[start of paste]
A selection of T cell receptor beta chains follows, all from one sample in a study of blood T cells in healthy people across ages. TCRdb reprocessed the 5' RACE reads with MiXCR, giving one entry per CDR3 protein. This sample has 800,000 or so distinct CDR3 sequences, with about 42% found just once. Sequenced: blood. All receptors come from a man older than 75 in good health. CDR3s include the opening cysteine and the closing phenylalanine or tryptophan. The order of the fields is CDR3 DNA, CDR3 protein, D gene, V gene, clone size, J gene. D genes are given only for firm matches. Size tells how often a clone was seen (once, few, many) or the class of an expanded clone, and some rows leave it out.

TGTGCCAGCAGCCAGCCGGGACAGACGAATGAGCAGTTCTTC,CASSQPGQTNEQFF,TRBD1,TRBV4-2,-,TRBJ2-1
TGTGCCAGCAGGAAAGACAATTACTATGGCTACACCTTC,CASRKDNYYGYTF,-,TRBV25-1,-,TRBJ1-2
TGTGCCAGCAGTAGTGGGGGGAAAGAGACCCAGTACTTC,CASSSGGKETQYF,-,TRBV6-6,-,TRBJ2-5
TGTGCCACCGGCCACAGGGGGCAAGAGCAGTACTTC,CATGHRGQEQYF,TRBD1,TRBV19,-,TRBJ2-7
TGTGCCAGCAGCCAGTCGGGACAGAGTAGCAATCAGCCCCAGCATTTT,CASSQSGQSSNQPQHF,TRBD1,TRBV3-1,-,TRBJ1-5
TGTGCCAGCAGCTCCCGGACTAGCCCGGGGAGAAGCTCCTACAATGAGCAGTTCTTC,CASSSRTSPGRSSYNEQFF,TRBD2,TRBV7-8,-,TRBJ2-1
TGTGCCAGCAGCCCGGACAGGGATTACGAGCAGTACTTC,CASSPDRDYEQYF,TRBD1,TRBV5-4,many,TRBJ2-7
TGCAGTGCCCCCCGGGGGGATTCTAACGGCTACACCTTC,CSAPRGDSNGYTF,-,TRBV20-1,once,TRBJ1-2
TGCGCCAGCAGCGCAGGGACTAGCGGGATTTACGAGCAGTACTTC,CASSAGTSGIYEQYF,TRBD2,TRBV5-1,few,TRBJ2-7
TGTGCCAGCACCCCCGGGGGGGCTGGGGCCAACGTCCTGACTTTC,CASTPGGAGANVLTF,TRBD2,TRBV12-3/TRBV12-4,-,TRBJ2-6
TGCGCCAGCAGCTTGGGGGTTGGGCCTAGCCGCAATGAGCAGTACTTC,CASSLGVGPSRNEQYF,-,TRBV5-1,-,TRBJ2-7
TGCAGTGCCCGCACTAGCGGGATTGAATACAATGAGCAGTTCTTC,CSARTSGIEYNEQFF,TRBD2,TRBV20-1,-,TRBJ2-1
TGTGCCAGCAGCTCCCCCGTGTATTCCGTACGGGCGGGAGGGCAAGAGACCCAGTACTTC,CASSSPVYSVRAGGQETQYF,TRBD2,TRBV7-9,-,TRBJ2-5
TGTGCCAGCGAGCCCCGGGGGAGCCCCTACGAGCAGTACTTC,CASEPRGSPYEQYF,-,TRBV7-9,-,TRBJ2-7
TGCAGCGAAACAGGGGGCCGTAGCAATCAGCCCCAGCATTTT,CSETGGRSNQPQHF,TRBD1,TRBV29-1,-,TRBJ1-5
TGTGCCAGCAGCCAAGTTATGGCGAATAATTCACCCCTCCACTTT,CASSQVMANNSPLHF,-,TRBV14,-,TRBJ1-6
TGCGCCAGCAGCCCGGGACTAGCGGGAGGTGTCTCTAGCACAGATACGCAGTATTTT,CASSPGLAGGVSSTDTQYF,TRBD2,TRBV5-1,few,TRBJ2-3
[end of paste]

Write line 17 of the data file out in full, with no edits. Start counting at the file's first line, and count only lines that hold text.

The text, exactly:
TGTGCCAGCAGCCAAGTTATGGCGAATAATTCACCCCTCCACTTT,CASSQVMANNSPLHF,-,TRBV14,-,TRBJ1-6